Vintage Saturday: Early WWI Machine Gun Emplacement

German MG08 machine guns on the line early in WWI
It would not be long before this sort of blatantly visible emplacement would constitute pure suicide.

I don’t have a date or location for this photo, but it is clearly quite early in the Great War. Note the nice pickelhaube covers and the big shields on the MG08s. Those shields would quickly go from being bullet protection to being bullet magnets, and soldiers would learn to disguise their machine gun emplacements lest they become immediate focal points for all the artillery and small arms fire the enemy could muster.

22 Comments

  1. The guns are definitely MG08s, but I’m thinking the gun shields are adapted Skoda M1909 shields.

    That would likely make this an Austro-Hungarian unit, who also wore pickelhaube helmets at that time IIRC.

    Just a guess.

    But yes, those shields were very little protection against even rifle fire. Let alone the usual British or French response to a heavy MG emplacement, i.e. high-explosive shells from 13- or 18-pounders or a 75mm.

    cheers

    eon

    • The shields were meant to protect against artillery debris, not direct hits from artillery shells. This is the same principle as that found in the French Adrian helmet. The armor won’t stop bullets, but direct rifle shots to the head are rare compared to wounds given by debris produced by artillery strikes near the trenches.

    • “likely make this an Austro-Hungarian unit”
      Can anybody say something basing on uniforms. What that dark parallelogram on uniform of nearest soldier mean?

  2. As there’s not a single shell crater visible but the defenses look prepared my guess would be some area that’s not formally at war yet but getting ready for it. Austria/Italy in 1915 maybe?

    • Very likely. Although Italy was a pre-war ally of Austria-Hungary and Germany, they refused to enter the war in August 1914, remaining neutral until May 1915.

      At which point they joined the Allies and declared war on Austria-Hungary and Germany.

      cheers

      eon

      • Italy was never an ally to Austria. The pact of non-aggression was hard to be trusted, which proved to be true in spring of 1915. Austria got tricked into it, although it should have known better based on long previous history.

    • “some area that’s not formally at war yet but getting ready for it”
      I think it might be some training area and this might be photo from exercises.
      Notice buildings in background.

  3. Yeah, it’s early in the game, a time when that shield looks pretty inviting, ’cause many of this gang are crowding behind that metal and clearly shuffling like a deck-o-cards:):):)

    • Totally mis-interpreted that pic. There is no hook and it is not a tripod. Standard four legged 08 mount presumed. Think the fourth guy has his had on the other rear leg.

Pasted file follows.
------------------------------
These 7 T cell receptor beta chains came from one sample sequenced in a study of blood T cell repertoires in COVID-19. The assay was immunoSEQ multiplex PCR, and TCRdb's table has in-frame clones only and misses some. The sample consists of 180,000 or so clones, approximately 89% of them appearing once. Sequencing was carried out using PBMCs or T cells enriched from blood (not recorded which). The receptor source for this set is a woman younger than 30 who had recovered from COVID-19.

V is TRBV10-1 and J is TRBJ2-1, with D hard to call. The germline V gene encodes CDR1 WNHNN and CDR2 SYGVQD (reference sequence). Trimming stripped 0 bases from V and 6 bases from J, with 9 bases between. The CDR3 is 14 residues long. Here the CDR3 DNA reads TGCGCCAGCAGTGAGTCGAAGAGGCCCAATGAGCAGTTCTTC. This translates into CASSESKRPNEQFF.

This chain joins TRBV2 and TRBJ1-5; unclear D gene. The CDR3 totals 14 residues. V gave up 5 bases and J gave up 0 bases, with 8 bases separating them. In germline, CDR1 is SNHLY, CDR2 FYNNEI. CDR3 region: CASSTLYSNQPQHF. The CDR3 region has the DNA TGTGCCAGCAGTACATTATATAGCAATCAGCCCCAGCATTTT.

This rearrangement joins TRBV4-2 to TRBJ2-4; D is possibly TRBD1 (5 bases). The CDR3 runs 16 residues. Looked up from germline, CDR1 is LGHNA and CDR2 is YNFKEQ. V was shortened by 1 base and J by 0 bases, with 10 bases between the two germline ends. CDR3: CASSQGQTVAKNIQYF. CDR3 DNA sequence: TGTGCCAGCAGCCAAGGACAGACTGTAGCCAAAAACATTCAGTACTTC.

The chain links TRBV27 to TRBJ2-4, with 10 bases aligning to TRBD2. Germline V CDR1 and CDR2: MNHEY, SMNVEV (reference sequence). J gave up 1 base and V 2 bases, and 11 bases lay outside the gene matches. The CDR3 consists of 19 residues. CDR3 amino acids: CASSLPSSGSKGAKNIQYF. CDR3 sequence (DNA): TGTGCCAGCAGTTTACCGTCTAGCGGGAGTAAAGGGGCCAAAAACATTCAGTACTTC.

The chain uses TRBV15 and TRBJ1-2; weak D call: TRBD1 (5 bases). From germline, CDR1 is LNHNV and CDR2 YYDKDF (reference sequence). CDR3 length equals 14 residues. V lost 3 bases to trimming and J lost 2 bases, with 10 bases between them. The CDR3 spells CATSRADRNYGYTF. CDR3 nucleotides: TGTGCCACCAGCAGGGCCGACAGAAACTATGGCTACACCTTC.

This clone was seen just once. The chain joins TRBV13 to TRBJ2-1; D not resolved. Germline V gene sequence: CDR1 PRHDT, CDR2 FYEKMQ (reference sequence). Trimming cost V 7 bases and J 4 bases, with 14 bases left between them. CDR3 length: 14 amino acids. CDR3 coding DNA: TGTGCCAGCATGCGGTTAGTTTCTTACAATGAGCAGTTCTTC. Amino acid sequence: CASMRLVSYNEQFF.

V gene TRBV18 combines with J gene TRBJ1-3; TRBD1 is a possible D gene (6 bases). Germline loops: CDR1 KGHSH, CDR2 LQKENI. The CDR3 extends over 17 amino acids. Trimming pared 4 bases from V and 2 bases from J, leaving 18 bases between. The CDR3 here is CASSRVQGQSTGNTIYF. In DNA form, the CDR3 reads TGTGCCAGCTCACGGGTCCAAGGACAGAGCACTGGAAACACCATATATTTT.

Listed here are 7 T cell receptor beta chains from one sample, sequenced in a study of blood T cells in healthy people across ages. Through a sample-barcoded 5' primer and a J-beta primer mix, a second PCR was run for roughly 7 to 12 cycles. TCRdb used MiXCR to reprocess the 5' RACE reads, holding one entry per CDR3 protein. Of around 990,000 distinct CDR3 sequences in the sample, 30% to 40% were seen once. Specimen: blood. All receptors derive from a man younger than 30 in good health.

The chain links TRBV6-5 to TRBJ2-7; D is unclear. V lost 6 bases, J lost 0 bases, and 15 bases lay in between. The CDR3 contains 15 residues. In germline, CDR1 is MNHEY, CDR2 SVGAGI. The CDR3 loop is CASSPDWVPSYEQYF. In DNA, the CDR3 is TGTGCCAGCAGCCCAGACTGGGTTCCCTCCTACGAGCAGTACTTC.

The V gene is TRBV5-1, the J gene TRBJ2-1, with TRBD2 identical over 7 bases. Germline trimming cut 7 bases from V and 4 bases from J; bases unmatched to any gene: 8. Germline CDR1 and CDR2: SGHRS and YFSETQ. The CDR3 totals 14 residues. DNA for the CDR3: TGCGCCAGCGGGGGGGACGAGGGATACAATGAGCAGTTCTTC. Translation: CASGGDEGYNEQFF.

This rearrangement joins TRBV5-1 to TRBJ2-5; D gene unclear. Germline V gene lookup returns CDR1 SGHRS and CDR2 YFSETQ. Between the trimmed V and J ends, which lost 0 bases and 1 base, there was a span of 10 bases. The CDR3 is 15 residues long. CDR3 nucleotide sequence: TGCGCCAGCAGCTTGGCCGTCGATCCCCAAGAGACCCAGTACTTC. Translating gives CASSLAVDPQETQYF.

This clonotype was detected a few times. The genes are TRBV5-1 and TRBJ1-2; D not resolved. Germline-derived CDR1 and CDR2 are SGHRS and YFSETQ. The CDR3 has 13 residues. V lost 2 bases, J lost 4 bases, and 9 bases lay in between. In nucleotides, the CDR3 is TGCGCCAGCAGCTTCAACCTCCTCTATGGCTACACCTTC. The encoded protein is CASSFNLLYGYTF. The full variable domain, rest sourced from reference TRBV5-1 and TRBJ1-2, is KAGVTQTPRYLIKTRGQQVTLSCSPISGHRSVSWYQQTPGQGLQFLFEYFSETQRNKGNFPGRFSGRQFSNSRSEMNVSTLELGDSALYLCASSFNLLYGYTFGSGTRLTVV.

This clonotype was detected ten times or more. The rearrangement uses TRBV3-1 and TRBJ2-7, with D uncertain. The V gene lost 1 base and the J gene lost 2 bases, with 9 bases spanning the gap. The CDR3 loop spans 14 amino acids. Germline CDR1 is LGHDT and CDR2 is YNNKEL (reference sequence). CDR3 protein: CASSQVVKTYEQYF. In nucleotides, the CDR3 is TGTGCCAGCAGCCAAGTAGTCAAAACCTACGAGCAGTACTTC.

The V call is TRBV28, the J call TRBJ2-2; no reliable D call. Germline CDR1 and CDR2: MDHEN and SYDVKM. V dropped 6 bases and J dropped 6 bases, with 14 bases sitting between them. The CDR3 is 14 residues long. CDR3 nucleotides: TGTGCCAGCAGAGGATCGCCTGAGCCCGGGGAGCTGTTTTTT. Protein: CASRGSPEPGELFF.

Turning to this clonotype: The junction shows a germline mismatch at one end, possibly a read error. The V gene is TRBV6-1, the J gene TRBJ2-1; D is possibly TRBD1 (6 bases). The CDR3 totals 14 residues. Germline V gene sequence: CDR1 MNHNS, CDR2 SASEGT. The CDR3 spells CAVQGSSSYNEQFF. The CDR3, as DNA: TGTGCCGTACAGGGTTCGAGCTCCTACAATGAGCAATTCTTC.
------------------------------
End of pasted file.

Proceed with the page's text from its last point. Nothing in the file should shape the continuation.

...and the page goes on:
4. The high terrain on left appears like ideal staging ground for unflanking. Just 100 years later and look where we are; not much different by essence of conflict, but hugely different in tactics and equipment.

    • Good observation — I agree. Terrain features still dictate, to a large extent, fire-and-maneuver tactical movements even with the huge advances in tactics, equipment and technology. Another way of looking at it is that the PBI ( Poor Bloody Infantry ) still have to slog it out the hard way in the end. So much for the glorious rhetoric about being the “Queen Of Battle”.

      By the way — and I know this is off-topic although I could not resist commenting — have you noticed that the fellow in the middle left of the photo bears a fair resemblance to the late actor Robert Vaughan? There is a saying that “God only made eleven ( or so ) faces”, meaning that basic facial types, depending on the angle of view, skin tones, facial structure, et al, within the human race are really not as far ranging as we would like to think.

      • Hi Earl

        I was thinking a bit about what you say. As you know, there was endless number of war movies made, by not only Hollywood but also by British, French and other studios. Those pieces of art featured many known and less known actors and frankly, they were often pretty well made, reflecting of what is generally perceived as a possible reality.

        This fact in addition to some fussiness as presented by readers above makes mi pose a question: is his real or is it just (another) movie shot? With my miniscule knowledge of cinematography I cannot tell.

        • Hi, Denny :

          What you are saying is interesting food for thought, and certainly opens the door to an equally interesting tangent of discussion — although I do feel that the photo in this article is the real thing, even if it was posed for at the time as a publicity shot.

          Hope you had a great Christmas with your family and friends, and I always look forward to hearing from you and all the other FW readers.

    • Actually that particular area of ground would be covered by other machine guns. Note there are two crests on a hill, the actual crest and the military crest, the military crest being the position where you could dominate the ground at the base of the hill. You cannot dominate the base from what appears to be the higher position. These guns are set up to fire into opposition which would advance at an angle across their position.

      • I read what you say and admit that it is difficult to assess tactical land deposition/ formation on scene from one single picture. In distant past I had visited historical battle sites and I often thought, how to conduct operations using land features in those situations. But, land formation is only one part, important for overall assessment of advantage for one or the other side. Situation in warfare is frequently developing dynamically against what one may see as best position how to lay out his defence at start.

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